My Trip to the Satirical Rally3 min read
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Driven by two satirical news hosts, Saturday’s Rally to Restore Sanity/Keep Fear Alive brought massive foot traffic to Washington, D.C., with many University of Mary Washington students in attendance. The following is a first-person account of the rally and one student’s experiences.
Saturday, Oct. 30, 2010: At 6:30 a.m., I woke up to my hellish alarm clock, much too early for a Saturday morning. One hour later, I left my cozy apartment with my girlfriend to walk through the below-freezing temperatures to her car. I’d been looking forward to this day since late September.
After picking up coffee, I braved traffic on I-95N to the Springfield Metro station. It was packed, but by 8:30, we were on a train to D.C. to see Jon Stewart and Stephen Colbert’s rally.
After one stop, the train was standing room only. People of all ages, races and political views surrounded us, but this wasn’t a disorderly Metro ride. Despite the eclectic group, everybody was being reasonable.
The passengers conversed, showed off their signs, said, “Excuse me,” and exhibited a remarkable amount of courtesy. Certainly, they exemplified the spirit of the rally, and for once, I actually enjoyed riding a crowed metro.
By 9:30 a.m., I was on the National Mall. I found a decent place to sit behind the first Jumbotron, one of several massive screens placed sporadically throughout the Mall. We were supposed to meet up with several friends, but I realized that wouldn’t happen when my cell phone network was unavailable.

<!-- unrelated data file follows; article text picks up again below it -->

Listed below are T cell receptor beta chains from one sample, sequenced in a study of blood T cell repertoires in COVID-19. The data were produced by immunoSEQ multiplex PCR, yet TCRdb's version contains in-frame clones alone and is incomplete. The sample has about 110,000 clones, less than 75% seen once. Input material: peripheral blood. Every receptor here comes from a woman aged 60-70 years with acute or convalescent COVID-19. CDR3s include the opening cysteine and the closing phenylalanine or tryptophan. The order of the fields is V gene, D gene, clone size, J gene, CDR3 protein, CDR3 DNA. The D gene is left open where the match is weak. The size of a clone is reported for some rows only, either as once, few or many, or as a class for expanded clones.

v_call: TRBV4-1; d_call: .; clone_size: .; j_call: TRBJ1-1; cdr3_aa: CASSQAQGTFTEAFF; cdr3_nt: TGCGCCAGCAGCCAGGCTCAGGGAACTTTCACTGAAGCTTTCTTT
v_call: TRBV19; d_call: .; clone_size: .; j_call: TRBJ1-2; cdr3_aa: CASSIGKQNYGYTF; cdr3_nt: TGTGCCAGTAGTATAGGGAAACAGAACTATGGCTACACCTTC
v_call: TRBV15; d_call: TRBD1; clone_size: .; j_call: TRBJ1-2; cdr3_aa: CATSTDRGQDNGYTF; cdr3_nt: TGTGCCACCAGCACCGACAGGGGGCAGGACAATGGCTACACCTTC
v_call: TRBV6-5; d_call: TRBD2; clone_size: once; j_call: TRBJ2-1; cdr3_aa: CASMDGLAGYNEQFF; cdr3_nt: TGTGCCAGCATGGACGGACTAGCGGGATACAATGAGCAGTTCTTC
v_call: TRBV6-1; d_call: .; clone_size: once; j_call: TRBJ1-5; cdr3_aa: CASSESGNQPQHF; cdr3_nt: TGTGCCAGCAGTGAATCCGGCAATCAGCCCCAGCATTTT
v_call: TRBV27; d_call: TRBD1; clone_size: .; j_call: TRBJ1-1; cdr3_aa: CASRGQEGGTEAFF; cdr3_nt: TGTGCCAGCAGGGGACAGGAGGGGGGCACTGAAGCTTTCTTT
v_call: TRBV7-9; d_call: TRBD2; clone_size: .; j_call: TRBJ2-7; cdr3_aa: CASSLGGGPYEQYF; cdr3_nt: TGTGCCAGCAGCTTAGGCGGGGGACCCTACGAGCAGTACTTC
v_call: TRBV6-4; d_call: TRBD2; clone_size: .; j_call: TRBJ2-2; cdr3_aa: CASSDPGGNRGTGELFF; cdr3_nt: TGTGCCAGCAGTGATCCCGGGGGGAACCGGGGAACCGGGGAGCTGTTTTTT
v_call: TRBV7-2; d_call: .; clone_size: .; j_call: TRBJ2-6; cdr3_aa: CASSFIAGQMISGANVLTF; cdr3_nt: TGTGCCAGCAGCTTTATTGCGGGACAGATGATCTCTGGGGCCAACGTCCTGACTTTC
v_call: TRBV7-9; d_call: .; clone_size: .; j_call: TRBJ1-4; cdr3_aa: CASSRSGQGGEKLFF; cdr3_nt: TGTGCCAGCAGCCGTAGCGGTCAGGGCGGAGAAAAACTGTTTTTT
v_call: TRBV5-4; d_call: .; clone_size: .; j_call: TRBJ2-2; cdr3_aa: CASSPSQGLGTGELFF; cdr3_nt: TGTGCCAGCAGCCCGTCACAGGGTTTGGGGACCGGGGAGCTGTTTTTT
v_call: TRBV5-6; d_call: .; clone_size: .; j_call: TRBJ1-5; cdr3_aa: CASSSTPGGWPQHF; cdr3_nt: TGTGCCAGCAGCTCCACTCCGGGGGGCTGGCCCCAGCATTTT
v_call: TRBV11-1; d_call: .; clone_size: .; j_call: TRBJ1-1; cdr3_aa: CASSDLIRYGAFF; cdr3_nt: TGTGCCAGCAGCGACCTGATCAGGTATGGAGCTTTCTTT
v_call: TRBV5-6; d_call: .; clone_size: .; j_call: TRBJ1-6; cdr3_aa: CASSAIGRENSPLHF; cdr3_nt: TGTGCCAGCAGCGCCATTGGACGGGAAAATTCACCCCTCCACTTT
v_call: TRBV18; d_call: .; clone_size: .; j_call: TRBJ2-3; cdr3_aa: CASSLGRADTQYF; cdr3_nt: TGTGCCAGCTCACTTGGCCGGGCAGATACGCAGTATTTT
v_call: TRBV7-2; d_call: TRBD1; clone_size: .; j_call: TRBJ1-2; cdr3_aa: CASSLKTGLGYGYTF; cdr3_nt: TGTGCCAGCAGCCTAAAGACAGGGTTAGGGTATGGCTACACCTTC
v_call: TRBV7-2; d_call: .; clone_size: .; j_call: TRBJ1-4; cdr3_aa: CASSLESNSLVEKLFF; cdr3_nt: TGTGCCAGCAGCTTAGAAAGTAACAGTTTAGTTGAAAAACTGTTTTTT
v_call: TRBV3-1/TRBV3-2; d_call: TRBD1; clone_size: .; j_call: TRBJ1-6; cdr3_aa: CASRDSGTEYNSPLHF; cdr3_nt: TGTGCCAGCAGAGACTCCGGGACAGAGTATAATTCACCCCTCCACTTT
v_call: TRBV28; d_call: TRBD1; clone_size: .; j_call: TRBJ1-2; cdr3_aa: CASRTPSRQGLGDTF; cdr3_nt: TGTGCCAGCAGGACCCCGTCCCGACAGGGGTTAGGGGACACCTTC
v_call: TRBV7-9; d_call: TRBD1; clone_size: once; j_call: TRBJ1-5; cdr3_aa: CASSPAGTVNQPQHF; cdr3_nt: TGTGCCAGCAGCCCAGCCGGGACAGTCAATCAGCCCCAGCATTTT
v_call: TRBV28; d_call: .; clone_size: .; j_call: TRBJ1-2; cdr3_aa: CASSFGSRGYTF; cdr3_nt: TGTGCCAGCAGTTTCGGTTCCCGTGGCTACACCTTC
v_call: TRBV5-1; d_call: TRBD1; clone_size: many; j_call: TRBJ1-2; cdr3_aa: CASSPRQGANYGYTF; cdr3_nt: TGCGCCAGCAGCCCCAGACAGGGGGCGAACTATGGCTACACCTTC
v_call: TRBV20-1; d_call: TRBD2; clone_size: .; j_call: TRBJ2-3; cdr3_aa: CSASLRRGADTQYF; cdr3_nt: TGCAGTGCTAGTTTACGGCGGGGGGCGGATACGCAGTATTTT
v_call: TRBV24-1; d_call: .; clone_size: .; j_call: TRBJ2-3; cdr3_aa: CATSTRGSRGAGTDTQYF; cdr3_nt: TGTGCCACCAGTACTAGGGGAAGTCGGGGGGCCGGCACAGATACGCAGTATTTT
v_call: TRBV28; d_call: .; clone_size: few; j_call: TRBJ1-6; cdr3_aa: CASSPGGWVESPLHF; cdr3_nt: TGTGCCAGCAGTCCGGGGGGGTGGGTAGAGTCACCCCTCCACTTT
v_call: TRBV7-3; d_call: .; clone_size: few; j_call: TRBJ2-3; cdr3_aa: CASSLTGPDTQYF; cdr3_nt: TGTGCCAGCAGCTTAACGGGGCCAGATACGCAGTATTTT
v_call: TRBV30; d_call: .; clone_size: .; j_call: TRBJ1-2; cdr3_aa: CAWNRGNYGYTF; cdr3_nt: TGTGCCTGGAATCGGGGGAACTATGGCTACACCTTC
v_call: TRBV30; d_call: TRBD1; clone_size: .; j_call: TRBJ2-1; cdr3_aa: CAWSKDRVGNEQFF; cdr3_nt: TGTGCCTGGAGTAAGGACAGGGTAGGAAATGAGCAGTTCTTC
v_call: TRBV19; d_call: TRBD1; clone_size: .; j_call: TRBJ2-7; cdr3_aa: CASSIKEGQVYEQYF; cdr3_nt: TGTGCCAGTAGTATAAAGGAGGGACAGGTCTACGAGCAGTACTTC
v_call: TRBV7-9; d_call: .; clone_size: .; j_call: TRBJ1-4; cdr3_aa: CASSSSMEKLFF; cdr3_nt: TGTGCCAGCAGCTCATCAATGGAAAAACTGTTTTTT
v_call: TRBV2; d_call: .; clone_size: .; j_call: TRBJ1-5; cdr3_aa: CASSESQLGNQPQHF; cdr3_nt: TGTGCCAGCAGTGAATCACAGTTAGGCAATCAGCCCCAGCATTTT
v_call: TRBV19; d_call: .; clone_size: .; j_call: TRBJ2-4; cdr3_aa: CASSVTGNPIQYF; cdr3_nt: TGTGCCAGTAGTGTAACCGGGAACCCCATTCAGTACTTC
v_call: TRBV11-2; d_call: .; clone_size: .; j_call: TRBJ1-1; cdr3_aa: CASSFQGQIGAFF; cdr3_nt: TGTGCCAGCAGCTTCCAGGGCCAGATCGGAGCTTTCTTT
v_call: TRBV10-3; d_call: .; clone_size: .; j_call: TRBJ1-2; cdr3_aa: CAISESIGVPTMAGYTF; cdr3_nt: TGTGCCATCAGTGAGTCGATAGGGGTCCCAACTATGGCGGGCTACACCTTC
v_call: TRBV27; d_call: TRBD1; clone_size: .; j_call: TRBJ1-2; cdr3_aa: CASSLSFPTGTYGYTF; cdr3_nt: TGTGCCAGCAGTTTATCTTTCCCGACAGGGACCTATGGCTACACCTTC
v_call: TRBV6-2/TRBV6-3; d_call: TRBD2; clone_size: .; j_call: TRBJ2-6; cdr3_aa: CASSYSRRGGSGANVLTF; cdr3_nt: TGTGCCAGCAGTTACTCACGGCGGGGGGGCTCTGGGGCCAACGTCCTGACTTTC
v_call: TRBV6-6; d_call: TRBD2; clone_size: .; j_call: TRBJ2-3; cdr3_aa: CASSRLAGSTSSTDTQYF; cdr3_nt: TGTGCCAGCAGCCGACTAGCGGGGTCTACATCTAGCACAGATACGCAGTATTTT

When the rally started at noon, the crowd extended beyond the horizon and was well beyond the space Stewart and Colbert had originally reserved.
There were outlandish people with hilarious signs such as, “Your a MORAN,” and despite the crowds, people generally weren’t acting belligerent, weren’t voicing their annoyances, and were well mannered.
Adam Savage and Jamie Hyneman, the “Mythbusters” hosts, conducted some experiments with the crowd.
One experiment, a massive simultaneous jump, registered a two on the Richter scale, according to the Museum of Natural History, which has an up-to-the-minute record of seismic activity.
CBS News estimated that 215,000 people attended the rally. Before the event, the rally expected 87,000 people in attendance. Martin Luther King Jr.’s “I Have a Dream” speech in 1963 had approximately 200,000 attendees.
While some media cynicism pointed toward the millennial generation’s inability to get behind a “real cause,” the rally had several purposes.
According to the Rally to Restore Sanity’s website, its purpose was to provide a place for attendees to be heard above what he called the more vocal and extreme 15 to 20 percent of Americans who control the conversation of American politics.
The rally was also used as a charity event to raise money for education through donorschoose.org, an organization in which Colbert is on the Board of Directors. According to the Washington Post, supporters raised over $100,000 in the first 24 hours and a total of $250,000 in the subsequent days.
On the “Daily Show” and during the rally, Stewart encouraged people that were rallying to donate to the Trust for the National Mall. As of Oct. 31, over $188,000 had been donated to the Trust, according to their website.
Along with the “Mythbusters” hosts, guests at the rally included Yusuf Islam (formally known as Cat Stevens), Ozzie Osbourne, Kid Rock with Sheryl Crow, John Legend, the Roots, Jeff Tweedy with Mavis Staples, the O’Jays and Tony Bennett.
Actors Sam Waterston and Don Novello, appearing as Father Guido Sarducci, were also there.
Other guests included 4troops, R2-D2 and basketball legend Kareem Abdul-Jabbar.
Despite a day of tongue-in-cheek comedy, there was a more serious undertone pointing out that not every American supports the extreme right or left side of politics. At the rally, the “silent majority” finally had the chance to vocalize their opinions.
Photo: Lindley Estes/Bullet